Letter to the Editor: Former and Current School Board Members Troubled By Aspects of New Diversity Policy

Former board of education member Michael Shaw and current member Tuyet Dorau share their concerns in this letter to the editor.

Editor's Note: Submit your Letters to the Editor on this or other topics here or by emailing stephen.schmidt@patch.com.

A Letter to the Editor Co-written by current Iowa City school board member Tuyet Dorau and former board member Michael Shaw

Let us first state, we are not against diversity. We believe diversity is what provides us the uniqueness of life. However as stated, the currently proposed “Diversity Policy” for the Iowa City Community School District worries us.

The traditional definition of minority has been used to implement policies such as affirmative action on both state and federal levels.  Our own school district uses the traditional definition when hiring and when boosting about the inclusiveness of our community.  The new definition of “minority” is an insult to members of our community in multiple ways.  It is insulting to those of us who have received free or reduced lunch to be defined as “minorities”.  It is equally distasteful to conflate poverty with race and ethnicity.  It is offensive to people of color who might not be receiving free or reduced lunch and it is dismissive of white families who are struggling with issues related to poverty.  Additionally, with the change in the definition of minority we believe the District sends a message to ethnic and racial minorities that it will change the definition of minority whenever it benefits the social policy it is trying to implement. For example, while some families last year were not considered minorities, if this policy passes then suddenly they would have attained minority status.  Basically, children only achieve minority status and its “perceived” benefits when it benefits the District to declare it to be so.

In the end we would like to think our educational successes were due to the outstanding educators we were all blessed to encounter.  We want to believe there were systems in place to support us that had nothing to do with whether or not we were sitting next to someone who happened to live in an economically middle class family.  We have read the research from Richard Kahlenberg and the 21st Century Foundation. As a researcher and a consumer of research, it is clear to us that Kahlenberg’s research is correlational, not causational. We need to look at the causes of educational success and struggles and target interventions based on what evidence shows will cause the best results.  Kahlenberg’s research shows a relationship that is no more significant than the relationship between taking the city bus and poor student achievement. 

We have no doubt there is a strong relationship between barriers to education and poverty; as poverty increases so do the barriers to education. As a community let’s address the fundamental problem; poverty.  This policy does not do that and maybe it shouldn’t.  As a school district let’s address barriers to learning with clarity and focus. Let’s put the burden of increasing access to education on the District rather than on families.  Perhaps instead of focusing on moving children, let’s focus on what we are providing our children. We are not advocating for a separate but equal policy. We are advocating for maintaining geographic neighborhood schools (which is something that our community has vehemently advocated for in all of our boundaries discussions). In doing this, if we continue to have schools that are significantly above the district poverty mean, then perhaps we need to have a real discussion regarding resources we provide to those schools. We can talk about significant increases in resources, significant decreases in class sizes, perhaps year round schooling, perhaps longer school days, perhaps a metric that allows for increased funding when a school has a high mobility rate or a low stability rate, bonuses for teachers in those schools to not only retain the high quality teachers we currently have there but to attract more, implementing the 90/90/90 model. There are a number of avenues we can explore while keeping children in the schools that are geographically closest to their homes.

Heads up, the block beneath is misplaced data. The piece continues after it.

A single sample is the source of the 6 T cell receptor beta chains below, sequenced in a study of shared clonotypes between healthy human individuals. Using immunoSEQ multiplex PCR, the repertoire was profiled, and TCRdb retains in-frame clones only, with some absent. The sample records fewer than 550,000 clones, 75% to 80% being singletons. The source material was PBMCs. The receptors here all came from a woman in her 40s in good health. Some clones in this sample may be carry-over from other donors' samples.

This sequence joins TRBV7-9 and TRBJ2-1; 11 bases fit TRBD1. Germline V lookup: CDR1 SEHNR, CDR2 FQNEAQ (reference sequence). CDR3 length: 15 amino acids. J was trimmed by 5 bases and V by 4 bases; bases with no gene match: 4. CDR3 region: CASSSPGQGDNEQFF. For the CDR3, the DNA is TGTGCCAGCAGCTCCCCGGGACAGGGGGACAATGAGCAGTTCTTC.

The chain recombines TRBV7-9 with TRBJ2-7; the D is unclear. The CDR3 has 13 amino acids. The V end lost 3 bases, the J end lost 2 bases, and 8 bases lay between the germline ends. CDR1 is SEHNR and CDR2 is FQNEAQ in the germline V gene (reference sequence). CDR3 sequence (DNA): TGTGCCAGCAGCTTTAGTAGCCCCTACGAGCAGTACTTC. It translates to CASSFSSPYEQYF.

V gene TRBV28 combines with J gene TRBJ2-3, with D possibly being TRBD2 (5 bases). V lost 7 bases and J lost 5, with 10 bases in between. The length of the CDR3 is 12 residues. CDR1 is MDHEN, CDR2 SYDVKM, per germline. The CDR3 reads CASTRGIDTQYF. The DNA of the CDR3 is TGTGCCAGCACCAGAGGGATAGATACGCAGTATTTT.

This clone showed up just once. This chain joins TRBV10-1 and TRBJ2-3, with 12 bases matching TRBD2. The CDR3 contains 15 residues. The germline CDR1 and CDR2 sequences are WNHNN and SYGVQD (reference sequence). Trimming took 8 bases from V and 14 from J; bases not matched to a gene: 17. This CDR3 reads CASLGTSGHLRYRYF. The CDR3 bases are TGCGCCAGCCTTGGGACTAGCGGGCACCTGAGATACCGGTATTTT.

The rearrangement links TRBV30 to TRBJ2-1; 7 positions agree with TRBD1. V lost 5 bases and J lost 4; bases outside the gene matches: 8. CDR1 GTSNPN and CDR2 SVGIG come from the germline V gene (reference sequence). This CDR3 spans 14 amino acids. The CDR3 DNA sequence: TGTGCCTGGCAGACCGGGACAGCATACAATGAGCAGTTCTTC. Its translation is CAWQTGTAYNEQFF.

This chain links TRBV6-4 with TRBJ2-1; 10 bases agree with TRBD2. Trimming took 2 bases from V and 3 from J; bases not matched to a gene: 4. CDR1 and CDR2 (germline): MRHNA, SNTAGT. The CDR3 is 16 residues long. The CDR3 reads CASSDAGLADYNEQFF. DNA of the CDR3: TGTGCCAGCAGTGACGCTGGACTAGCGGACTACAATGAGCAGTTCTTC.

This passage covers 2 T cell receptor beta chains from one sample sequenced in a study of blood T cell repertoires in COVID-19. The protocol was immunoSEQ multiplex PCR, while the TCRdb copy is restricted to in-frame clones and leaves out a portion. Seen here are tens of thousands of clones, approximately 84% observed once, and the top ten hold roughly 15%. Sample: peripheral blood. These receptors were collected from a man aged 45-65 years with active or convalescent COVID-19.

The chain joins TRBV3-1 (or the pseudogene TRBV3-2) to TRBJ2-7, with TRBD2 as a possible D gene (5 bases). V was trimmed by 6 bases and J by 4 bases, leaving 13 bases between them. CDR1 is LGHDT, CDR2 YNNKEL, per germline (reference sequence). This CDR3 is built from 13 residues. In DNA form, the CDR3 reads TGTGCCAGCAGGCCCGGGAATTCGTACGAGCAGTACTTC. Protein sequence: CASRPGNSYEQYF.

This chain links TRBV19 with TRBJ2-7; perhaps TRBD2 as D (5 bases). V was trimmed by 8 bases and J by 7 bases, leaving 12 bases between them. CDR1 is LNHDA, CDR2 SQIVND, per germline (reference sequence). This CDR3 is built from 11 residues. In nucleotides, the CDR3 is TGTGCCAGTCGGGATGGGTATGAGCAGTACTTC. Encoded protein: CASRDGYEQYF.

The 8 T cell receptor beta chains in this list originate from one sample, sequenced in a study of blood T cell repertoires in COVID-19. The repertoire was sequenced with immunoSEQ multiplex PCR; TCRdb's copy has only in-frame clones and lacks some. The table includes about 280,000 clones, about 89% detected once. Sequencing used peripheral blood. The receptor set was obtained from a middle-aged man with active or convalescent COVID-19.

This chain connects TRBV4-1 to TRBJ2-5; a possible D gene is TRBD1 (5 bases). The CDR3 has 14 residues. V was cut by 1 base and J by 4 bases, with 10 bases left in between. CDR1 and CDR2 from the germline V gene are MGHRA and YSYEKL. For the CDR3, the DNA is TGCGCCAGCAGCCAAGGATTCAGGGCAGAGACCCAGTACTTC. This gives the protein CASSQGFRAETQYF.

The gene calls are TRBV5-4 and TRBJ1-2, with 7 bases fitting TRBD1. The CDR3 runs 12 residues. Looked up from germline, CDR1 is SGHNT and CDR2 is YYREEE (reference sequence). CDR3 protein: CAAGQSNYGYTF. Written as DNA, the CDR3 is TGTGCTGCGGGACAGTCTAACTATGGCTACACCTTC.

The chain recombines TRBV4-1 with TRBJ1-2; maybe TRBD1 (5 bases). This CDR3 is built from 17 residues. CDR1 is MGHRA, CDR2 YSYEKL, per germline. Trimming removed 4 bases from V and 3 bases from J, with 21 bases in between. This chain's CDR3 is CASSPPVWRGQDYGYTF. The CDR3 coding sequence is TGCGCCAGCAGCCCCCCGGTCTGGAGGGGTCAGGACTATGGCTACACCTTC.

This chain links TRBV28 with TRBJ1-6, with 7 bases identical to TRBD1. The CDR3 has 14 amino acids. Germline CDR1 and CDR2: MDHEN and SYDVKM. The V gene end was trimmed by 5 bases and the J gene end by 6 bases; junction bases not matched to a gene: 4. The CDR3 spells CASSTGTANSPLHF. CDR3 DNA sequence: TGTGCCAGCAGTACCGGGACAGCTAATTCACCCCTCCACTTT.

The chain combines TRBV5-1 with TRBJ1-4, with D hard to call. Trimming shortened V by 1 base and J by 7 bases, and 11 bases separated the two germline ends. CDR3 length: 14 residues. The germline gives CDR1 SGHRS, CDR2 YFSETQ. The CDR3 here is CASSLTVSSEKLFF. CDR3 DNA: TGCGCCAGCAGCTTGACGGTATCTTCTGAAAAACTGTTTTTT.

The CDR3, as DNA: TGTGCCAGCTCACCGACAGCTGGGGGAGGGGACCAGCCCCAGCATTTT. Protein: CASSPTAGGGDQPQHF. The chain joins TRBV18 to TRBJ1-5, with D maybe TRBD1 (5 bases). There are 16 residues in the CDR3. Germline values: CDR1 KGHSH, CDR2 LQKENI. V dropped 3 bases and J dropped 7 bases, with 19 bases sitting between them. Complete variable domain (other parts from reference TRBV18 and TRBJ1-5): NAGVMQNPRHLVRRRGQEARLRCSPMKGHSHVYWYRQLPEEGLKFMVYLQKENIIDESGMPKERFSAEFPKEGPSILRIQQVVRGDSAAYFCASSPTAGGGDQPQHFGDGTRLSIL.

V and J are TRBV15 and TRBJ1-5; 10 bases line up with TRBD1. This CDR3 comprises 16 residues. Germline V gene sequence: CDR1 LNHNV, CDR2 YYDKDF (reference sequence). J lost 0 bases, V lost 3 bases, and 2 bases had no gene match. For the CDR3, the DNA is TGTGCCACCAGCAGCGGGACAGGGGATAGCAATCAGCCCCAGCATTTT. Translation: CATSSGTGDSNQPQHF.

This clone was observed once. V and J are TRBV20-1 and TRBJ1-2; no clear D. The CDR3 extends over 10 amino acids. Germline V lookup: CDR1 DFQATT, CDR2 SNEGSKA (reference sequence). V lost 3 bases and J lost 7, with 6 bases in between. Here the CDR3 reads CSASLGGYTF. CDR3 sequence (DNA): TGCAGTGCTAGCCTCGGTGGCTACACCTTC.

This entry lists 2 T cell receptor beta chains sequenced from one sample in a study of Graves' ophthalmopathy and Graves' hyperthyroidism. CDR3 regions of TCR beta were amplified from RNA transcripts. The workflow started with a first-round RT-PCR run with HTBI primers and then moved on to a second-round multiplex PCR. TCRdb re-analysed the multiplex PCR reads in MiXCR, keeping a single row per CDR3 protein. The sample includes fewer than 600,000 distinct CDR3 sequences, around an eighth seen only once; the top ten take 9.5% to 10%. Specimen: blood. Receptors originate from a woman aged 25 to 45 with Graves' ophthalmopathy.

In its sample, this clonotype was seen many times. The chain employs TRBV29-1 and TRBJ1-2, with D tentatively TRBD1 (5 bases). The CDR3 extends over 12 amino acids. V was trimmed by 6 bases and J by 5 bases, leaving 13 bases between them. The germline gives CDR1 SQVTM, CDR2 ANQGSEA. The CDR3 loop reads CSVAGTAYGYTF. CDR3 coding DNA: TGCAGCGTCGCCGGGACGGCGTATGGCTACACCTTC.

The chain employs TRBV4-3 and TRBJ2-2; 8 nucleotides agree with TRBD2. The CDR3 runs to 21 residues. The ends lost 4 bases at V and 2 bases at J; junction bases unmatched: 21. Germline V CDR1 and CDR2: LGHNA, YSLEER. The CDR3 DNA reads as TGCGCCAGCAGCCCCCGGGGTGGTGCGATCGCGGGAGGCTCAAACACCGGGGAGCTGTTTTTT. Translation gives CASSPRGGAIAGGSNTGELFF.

Regardless of our individual thoughts on this proposed policy, we believe our community needs to be provided the opportunity to weigh in on this discussion. We do not believe the Board of Education should be implementing a policy such as this without actively seeking input from our stakeholders.  The recently scheduled special meeting Board President Marla Swesey called where she only contacted four Board members lacks good communication, good governance, and transparency. 

Why are we rushing this policy?  Why are we not actively seeking input from our community?  Why are we not reaching out to those who lack transportation, have child care conflicts, those that work seconds and third shifts and those that have language barriers?  Why are we not seeking input from the people this policy is intended to benefit?  We have sought comprehensive input in the past from key stakeholders, why are we not doing this now?  

We believe this Board of Education should place a higher value on the voices of the people we serve.


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